Manufacturers, distributors and companies are supposed to provide Wisconsin consumers with safe and effective products. When products are demonstrably dangerous or defective, these entities should take action to warn consumers and remove them from circulation. This does not always happen. A former executive at Juul claims that the company retaliated against him when he tried to raise the alarm about tainted products, and was wrongfully fired as a result.
The company Juul sells e-cigarettes and flavor pods for those products. Out of alleged concern that minors were purchasing and using its e-cigarettes, the company discontinued its line of sweet flavors, including mango and creme. It continued to sell the mint-flavored pods, which the company’s former senior vice president of finance said became underage users’ new favorite flavor. In Sept. 2018, mint accounted for approximately 33% of pod sales, which shot up to around 66% by Feb. 2019.
Not only was the former executive concerned about minors still using the product, he was also worried about customer safety. According to a wrongful termination lawsuit, Juul was fully aware that it sold approximately one million mint pods that were contaminated, but refused to do anything about it. When he tried to get the company to take actions he was allegedly threatened with violence and later fired. His lawsuit also detailed a toxic work culture that thrived on intimidation, which is unfortunately not uncommon in situations involving discrimination or termination.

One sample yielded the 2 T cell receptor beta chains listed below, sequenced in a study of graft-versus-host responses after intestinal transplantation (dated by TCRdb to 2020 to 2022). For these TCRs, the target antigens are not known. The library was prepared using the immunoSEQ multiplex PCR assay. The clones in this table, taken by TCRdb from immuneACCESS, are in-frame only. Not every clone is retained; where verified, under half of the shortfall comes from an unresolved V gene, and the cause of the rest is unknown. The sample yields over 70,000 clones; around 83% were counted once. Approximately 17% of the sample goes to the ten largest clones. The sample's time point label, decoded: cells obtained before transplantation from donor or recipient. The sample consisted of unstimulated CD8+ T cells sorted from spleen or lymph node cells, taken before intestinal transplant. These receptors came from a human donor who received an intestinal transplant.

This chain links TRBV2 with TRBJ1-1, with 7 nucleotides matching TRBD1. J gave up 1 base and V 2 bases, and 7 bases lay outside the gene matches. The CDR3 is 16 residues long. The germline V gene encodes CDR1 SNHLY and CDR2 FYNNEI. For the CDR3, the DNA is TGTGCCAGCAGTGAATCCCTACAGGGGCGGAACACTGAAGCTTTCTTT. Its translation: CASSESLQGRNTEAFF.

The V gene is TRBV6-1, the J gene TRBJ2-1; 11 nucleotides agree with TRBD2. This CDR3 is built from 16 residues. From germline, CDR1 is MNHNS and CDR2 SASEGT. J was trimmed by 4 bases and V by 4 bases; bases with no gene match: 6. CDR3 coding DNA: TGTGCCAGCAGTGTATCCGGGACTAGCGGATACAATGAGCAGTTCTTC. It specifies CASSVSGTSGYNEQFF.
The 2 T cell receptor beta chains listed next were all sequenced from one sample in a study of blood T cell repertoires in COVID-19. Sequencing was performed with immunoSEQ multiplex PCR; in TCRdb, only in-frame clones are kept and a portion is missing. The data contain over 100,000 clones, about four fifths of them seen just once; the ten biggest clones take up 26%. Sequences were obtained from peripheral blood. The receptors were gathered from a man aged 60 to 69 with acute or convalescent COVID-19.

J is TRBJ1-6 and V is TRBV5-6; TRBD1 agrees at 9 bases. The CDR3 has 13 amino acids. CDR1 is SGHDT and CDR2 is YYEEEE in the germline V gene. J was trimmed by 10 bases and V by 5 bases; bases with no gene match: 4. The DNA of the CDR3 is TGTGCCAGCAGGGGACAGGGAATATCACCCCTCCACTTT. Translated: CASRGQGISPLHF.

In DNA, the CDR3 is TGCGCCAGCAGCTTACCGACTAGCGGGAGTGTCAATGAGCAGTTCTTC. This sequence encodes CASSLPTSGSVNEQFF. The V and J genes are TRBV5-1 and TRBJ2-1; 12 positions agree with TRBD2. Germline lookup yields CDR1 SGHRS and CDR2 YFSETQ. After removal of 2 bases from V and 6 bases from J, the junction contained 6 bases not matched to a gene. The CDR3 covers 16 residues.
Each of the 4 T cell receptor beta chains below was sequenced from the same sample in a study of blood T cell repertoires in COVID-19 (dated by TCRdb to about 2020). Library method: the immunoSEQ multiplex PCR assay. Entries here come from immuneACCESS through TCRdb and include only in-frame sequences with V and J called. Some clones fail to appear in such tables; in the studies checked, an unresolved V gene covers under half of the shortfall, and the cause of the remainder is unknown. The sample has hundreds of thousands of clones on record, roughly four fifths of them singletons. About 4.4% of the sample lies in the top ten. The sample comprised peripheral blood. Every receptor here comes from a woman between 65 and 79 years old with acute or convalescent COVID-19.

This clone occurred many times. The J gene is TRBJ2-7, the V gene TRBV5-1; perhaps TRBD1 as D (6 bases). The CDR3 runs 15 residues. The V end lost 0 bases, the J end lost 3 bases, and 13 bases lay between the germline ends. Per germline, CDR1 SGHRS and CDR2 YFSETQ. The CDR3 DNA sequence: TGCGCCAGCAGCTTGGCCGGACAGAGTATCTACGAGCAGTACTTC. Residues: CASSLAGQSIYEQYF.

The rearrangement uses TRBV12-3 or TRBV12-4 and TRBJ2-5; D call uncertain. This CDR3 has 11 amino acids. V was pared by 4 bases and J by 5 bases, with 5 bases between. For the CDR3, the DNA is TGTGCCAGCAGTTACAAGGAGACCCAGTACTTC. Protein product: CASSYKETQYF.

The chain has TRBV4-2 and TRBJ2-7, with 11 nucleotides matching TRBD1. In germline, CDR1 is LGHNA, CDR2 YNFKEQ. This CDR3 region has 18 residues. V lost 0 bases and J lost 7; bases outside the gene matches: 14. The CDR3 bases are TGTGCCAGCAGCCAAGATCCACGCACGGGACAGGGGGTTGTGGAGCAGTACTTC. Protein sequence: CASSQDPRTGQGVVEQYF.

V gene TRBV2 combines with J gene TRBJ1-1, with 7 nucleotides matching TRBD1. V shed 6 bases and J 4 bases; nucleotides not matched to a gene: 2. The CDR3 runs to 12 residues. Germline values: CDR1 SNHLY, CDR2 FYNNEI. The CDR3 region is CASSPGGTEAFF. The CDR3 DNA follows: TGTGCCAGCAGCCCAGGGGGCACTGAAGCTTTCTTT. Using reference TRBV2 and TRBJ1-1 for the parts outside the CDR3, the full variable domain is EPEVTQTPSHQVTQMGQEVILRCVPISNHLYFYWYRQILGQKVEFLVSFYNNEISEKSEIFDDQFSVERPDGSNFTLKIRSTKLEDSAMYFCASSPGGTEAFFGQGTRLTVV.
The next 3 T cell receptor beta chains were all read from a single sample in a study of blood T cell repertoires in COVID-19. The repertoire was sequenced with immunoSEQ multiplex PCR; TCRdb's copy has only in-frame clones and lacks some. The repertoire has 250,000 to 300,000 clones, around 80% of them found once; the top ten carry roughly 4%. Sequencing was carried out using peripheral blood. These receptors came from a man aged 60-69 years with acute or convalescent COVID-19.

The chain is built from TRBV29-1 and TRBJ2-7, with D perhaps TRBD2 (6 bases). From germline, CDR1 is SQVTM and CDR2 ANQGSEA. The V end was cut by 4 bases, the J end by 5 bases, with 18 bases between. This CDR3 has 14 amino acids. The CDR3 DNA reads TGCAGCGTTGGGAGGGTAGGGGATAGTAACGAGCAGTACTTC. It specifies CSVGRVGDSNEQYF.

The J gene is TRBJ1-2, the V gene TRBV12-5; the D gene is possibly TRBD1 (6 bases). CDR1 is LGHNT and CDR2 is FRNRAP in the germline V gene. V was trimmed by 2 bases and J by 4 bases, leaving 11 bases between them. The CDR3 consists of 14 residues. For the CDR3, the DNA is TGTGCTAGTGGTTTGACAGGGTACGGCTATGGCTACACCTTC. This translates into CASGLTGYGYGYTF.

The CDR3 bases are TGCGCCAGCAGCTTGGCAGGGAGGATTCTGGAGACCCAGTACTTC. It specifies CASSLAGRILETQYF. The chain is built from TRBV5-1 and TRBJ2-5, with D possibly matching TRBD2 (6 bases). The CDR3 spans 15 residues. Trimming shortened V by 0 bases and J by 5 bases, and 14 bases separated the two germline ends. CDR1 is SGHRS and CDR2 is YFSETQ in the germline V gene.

Employers in Wisconsin may retaliate against workers for any number of reasons, including things like reporting sexual harassment, raising concern over dangerous products or even perceived slights. Being retaliated against is not only emotionally distressing, it can also result in economic damages from lost wages and missed opportunities. For this former executive, holding his old company responsible for its actions can also help him recover compensation for those financial damages.